Romain Grosjean has said the controversial Halo safety device saved his life after he escaped a dramatic high-speed crash.
The driver spoke from his hospital bed just hours after surviving the most dramatic accident in recent Formula One history during Sunday’s Bahrain Grand Prix.
The 34-year-old’s car split in two and burst into flames after he pierced through a steel barrier at 140mph following a collision with AlphaTauri’s Daniil Kvyat.
The French driver scrambled to get out of his burning wreckage for almost half a minute before leaping to safety.
Despite the force of the impact registering at 53G, Grosjean escaped with just minor burns to his hands.
And the halo device – a three-pronged titanium protection bar which sits above the driver’s head and was introduced in 2018 – played a significant role in the Frenchman’s remarkable survival.
Grosjean said he had been sceptical about its introduction, but had since changed his mind.
“I wasn’t for the halo some years ago but I think it’s the greatest thing that we brought to Formula One and without it I wouldn’t be able to speak to you today,” he said.
The Haas driver remained in BDF Military Hospital, 10 miles north of the Bahrain International Circuit, where he was airlifted on Sunday night.
Video showed him with with both his hands in bandages and tubes monitoring his vital statistics.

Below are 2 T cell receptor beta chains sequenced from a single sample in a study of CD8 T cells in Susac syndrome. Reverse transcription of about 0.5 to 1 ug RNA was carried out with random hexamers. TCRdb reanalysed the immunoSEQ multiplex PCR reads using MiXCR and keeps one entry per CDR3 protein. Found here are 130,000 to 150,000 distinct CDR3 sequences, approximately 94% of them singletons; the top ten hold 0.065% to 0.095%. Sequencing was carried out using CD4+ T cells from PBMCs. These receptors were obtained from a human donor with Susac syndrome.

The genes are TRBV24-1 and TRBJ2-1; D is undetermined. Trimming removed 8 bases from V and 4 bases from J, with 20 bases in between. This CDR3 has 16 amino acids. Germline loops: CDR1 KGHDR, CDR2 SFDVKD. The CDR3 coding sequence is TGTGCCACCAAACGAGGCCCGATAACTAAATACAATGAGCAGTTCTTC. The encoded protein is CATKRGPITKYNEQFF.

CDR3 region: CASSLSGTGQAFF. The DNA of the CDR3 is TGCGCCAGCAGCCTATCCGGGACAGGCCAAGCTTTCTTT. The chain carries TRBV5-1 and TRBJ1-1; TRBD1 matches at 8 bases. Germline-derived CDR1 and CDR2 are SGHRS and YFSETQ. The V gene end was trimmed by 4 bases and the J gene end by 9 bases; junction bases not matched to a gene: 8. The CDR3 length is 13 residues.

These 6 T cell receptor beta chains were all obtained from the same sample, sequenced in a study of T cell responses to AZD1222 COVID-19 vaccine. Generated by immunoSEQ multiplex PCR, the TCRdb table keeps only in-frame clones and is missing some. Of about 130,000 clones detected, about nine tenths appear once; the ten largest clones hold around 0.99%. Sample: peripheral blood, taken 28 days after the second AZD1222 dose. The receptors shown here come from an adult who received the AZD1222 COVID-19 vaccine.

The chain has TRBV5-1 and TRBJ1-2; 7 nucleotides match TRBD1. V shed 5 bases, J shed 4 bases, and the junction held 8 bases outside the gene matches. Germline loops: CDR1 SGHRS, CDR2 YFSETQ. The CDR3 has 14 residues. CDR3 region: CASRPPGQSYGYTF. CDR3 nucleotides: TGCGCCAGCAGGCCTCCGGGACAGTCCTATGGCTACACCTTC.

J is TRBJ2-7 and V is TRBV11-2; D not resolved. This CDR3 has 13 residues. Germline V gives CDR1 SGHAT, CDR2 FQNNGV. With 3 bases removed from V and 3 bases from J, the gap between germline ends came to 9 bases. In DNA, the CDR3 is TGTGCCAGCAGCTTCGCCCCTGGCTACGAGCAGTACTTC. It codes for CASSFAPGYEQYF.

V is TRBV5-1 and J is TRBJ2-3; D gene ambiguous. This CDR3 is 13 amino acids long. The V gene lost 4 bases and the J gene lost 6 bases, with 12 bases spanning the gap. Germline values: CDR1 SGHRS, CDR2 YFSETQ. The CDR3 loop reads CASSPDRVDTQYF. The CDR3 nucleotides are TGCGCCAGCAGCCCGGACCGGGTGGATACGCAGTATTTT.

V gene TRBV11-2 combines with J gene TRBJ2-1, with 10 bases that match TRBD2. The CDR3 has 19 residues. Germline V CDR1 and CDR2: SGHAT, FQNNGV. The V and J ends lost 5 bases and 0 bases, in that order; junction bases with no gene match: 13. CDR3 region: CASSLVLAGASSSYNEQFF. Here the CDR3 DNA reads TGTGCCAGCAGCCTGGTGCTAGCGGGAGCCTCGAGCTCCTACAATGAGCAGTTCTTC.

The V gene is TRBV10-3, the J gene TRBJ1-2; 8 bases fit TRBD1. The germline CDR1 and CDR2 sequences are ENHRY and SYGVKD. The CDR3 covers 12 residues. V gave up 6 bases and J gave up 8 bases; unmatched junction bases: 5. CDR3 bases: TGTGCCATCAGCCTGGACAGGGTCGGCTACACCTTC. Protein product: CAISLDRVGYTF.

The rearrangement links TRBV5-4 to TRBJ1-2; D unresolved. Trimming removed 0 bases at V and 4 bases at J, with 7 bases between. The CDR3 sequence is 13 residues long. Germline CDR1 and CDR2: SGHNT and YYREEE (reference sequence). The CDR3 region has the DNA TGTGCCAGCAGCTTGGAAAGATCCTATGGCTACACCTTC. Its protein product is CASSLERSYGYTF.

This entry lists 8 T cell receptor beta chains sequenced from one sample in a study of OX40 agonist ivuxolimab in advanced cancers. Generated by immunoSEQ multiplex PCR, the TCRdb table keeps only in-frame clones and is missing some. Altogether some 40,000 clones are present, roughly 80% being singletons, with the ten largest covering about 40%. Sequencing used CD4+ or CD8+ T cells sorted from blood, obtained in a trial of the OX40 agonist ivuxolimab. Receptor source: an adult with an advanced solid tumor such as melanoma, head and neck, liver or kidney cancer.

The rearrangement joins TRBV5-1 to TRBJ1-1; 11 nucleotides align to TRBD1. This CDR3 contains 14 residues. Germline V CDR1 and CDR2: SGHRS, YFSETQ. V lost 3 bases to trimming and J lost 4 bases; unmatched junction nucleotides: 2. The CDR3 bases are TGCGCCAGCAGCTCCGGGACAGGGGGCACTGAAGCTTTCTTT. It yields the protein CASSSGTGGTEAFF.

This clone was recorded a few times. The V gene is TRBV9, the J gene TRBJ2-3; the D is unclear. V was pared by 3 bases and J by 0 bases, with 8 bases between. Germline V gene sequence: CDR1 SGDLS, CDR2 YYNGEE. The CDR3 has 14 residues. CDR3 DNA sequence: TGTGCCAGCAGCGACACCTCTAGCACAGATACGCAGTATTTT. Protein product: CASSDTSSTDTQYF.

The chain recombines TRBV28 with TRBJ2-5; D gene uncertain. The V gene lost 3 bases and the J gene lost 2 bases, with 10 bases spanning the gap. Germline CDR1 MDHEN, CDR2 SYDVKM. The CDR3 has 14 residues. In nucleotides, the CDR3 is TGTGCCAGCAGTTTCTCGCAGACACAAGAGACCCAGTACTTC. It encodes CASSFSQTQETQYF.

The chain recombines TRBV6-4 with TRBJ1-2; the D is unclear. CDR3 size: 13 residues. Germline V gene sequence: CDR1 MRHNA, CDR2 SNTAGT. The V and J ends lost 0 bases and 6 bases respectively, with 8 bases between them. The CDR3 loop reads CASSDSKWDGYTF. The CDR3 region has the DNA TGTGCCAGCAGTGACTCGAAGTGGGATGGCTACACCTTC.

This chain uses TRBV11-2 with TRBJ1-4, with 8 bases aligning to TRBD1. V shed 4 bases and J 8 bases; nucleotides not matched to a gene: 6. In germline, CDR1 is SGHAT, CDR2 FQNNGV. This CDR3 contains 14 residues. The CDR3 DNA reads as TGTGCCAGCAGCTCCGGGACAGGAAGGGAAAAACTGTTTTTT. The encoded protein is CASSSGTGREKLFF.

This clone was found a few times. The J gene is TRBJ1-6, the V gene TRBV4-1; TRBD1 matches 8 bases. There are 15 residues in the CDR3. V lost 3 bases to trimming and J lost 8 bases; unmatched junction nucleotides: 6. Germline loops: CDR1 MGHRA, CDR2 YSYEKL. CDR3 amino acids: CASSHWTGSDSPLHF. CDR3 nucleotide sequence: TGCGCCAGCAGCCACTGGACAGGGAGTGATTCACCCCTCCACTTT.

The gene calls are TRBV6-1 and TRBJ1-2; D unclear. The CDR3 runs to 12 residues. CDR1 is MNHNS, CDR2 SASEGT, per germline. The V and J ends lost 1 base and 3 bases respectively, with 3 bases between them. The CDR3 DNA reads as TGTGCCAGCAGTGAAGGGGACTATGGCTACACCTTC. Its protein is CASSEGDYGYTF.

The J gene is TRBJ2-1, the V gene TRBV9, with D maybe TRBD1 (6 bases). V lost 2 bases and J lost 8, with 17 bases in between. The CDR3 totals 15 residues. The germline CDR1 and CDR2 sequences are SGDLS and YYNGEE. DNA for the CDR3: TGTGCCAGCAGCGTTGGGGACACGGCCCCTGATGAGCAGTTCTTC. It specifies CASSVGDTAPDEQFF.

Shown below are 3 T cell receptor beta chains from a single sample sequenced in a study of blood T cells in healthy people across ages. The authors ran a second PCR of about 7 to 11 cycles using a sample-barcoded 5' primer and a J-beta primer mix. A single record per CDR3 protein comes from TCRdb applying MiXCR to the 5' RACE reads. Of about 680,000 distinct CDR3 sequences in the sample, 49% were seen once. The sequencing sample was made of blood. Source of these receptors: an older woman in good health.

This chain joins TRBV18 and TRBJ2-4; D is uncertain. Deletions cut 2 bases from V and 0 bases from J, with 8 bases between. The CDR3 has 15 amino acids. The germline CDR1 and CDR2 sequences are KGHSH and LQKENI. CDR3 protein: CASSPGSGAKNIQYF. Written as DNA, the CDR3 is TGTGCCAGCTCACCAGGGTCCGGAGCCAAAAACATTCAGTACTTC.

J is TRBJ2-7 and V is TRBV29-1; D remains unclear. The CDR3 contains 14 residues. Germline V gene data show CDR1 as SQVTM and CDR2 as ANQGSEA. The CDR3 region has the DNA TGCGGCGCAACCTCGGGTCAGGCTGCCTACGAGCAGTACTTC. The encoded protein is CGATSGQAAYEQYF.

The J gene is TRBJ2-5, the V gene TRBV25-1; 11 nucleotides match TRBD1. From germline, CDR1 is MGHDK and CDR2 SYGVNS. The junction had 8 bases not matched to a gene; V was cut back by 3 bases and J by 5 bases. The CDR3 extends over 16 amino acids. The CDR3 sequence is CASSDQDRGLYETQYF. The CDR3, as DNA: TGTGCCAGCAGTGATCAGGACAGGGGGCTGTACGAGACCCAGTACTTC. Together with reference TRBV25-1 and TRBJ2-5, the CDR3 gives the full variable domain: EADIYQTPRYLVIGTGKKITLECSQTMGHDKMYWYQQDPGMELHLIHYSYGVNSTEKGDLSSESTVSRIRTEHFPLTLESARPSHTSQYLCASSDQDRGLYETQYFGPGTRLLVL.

An investigation into the crash will be launched by Formula One’s governing body, the FIA, amid questions over how Grosjean’s car penetrated a steel barrier, broke in two, and why it caught alight.
FIA race director Michael Masi warned on Sunday that it may be several months before any findings emerged from the investigation.
“I would hate to speculate on why the car burst into flames,” he said.
“We will perform a complete investigation from start to finish. It will take weeks, if not months, to look at every single aspect of what happened.”
Lewis Hamilton, who has already clinched the world championship, won Sunday’s race to claim the 11th victory of the season.
“I am just so grateful the halo worked and the barrier didn’t slice Romain’s head off,” he said.
“It could have been so much worse. It is a stark reminder that this is a dangerous sport. I would be lying if I was to say no, I don’t think about my future when I see an accident like that.
“I have been racing 27 years and I was nine when I saw a kid die on the same day I won a race.
“I have always been aware of the dangers and risks that I take and when I get later in life I question it more than perhaps I did when I was in my early 20s.”
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